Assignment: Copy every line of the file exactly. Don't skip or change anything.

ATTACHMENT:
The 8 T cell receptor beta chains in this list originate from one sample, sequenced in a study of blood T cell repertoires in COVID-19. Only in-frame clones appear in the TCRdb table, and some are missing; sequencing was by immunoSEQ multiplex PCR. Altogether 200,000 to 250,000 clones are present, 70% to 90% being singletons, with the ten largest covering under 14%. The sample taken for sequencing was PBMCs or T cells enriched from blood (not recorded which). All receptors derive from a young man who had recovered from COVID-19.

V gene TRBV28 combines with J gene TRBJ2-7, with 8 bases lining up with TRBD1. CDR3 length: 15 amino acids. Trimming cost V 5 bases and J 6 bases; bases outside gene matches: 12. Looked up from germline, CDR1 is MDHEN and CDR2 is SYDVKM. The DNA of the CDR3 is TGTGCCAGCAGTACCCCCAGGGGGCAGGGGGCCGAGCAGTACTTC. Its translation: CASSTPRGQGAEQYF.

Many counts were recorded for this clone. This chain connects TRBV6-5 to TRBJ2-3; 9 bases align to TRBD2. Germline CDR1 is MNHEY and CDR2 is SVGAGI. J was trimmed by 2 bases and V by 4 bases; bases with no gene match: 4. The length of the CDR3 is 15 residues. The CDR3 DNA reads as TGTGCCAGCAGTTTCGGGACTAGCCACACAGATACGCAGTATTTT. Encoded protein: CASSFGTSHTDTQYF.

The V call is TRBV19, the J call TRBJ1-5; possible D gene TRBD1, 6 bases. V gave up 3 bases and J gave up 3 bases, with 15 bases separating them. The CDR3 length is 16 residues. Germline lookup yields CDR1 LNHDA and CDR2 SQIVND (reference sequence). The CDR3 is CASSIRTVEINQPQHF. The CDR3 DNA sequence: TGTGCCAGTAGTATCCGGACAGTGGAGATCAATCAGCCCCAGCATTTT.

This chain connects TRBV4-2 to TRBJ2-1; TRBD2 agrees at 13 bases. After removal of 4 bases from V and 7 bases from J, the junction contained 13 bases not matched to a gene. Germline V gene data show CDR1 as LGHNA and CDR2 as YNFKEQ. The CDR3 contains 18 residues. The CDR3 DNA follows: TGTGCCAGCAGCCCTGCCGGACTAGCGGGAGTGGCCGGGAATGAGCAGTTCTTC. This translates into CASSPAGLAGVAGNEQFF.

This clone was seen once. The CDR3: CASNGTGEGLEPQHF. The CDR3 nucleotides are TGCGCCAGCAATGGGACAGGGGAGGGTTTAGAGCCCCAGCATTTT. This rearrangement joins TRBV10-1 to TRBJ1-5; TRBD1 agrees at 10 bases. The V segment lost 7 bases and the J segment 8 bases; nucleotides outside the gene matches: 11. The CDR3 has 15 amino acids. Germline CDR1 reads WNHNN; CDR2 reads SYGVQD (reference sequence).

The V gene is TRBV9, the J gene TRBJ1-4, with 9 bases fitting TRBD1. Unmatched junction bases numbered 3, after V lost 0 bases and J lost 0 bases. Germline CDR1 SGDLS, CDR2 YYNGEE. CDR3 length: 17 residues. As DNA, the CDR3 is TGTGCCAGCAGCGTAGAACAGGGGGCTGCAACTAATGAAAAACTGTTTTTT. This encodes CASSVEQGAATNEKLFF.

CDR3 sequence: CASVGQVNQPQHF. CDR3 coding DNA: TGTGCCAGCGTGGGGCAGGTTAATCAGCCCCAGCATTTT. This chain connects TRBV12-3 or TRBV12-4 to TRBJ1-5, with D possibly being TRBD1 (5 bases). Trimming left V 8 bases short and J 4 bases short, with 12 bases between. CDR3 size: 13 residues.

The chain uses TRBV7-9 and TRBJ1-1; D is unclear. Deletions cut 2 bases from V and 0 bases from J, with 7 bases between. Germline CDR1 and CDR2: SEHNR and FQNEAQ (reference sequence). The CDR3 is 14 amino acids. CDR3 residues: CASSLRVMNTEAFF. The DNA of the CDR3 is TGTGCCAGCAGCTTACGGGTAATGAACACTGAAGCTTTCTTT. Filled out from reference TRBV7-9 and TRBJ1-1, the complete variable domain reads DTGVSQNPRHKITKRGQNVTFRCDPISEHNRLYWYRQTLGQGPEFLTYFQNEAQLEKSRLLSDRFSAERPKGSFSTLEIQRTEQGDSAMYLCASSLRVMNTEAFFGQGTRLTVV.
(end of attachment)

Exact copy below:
The 8 T cell receptor beta chains in this list originate from one sample, sequenced in a study of blood T cell repertoires in COVID-19. Only in-frame clones appear in the TCRdb table, and some are missing; sequencing was by immunoSEQ multiplex PCR. Altogether 200,000 to 250,000 clones are present, 70% to 90% being singletons, with the ten largest covering under 14%. The sample taken for sequencing was PBMCs or T cells enriched from blood (not recorded which). All receptors derive from a young man who had recovered from COVID-19.

V gene TRBV28 combines with J gene TRBJ2-7, with 8 bases lining up with TRBD1. CDR3 length: 15 amino acids. Trimming cost V 5 bases and J 6 bases; bases outside gene matches: 12. Looked up from germline, CDR1 is MDHEN and CDR2 is SYDVKM. The DNA of the CDR3 is TGTGCCAGCAGTACCCCCAGGGGGCAGGGGGCCGAGCAGTACTTC. Its translation: CASSTPRGQGAEQYF.

Many counts were recorded for this clone. This chain connects TRBV6-5 to TRBJ2-3; 9 bases align to TRBD2. Germline CDR1 is MNHEY and CDR2 is SVGAGI. J was trimmed by 2 bases and V by 4 bases; bases with no gene match: 4. The length of the CDR3 is 15 residues. The CDR3 DNA reads as TGTGCCAGCAGTTTCGGGACTAGCCACACAGATACGCAGTATTTT. Encoded protein: CASSFGTSHTDTQYF.

The V call is TRBV19, the J call TRBJ1-5; possible D gene TRBD1, 6 bases. V gave up 3 bases and J gave up 3 bases, with 15 bases separating them. The CDR3 length is 16 residues. Germline lookup yields CDR1 LNHDA and CDR2 SQIVND (reference sequence). The CDR3 is CASSIRTVEINQPQHF. The CDR3 DNA sequence: TGTGCCAGTAGTATCCGGACAGTGGAGATCAATCAGCCCCAGCATTTT.

This chain connects TRBV4-2 to TRBJ2-1; TRBD2 agrees at 13 bases. After removal of 4 bases from V and 7 bases from J, the junction contained 13 bases not matched to a gene. Germline V gene data show CDR1 as LGHNA and CDR2 as YNFKEQ. The CDR3 contains 18 residues. The CDR3 DNA follows: TGTGCCAGCAGCCCTGCCGGACTAGCGGGAGTGGCCGGGAATGAGCAGTTCTTC. This translates into CASSPAGLAGVAGNEQFF.

This clone was seen once. The CDR3: CASNGTGEGLEPQHF. The CDR3 nucleotides are TGCGCCAGCAATGGGACAGGGGAGGGTTTAGAGCCCCAGCATTTT. This rearrangement joins TRBV10-1 to TRBJ1-5; TRBD1 agrees at 10 bases. The V segment lost 7 bases and the J segment 8 bases; nucleotides outside the gene matches: 11. The CDR3 has 15 amino acids. Germline CDR1 reads WNHNN; CDR2 reads SYGVQD (reference sequence).

The V gene is TRBV9, the J gene TRBJ1-4, with 9 bases fitting TRBD1. Unmatched junction bases numbered 3, after V lost 0 bases and J lost 0 bases. Germline CDR1 SGDLS, CDR2 YYNGEE. CDR3 length: 17 residues. As DNA, the CDR3 is TGTGCCAGCAGCGTAGAACAGGGGGCTGCAACTAATGAAAAACTGTTTTTT. This encodes CASSVEQGAATNEKLFF.

CDR3 sequence: CASVGQVNQPQHF. CDR3 coding DNA: TGTGCCAGCGTGGGGCAGGTTAATCAGCCCCAGCATTTT. This chain connects TRBV12-3 or TRBV12-4 to TRBJ1-5, with D possibly being TRBD1 (5 bases). Trimming left V 8 bases short and J 4 bases short, with 12 bases between. CDR3 size: 13 residues.

The chain uses TRBV7-9 and TRBJ1-1; D is unclear. Deletions cut 2 bases from V and 0 bases from J, with 7 bases between. Germline CDR1 and CDR2: SEHNR and FQNEAQ (reference sequence). The CDR3 is 14 amino acids. CDR3 residues: CASSLRVMNTEAFF. The DNA of the CDR3 is TGTGCCAGCAGCTTACGGGTAATGAACACTGAAGCTTTCTTT. Filled out from reference TRBV7-9 and TRBJ1-1, the complete variable domain reads DTGVSQNPRHKITKRGQNVTFRCDPISEHNRLYWYRQTLGQGPEFLTYFQNEAQLEKSRLLSDRFSAERPKGSFSTLEIQRTEQGDSAMYLCASSLRVMNTEAFFGQGTRLTVV.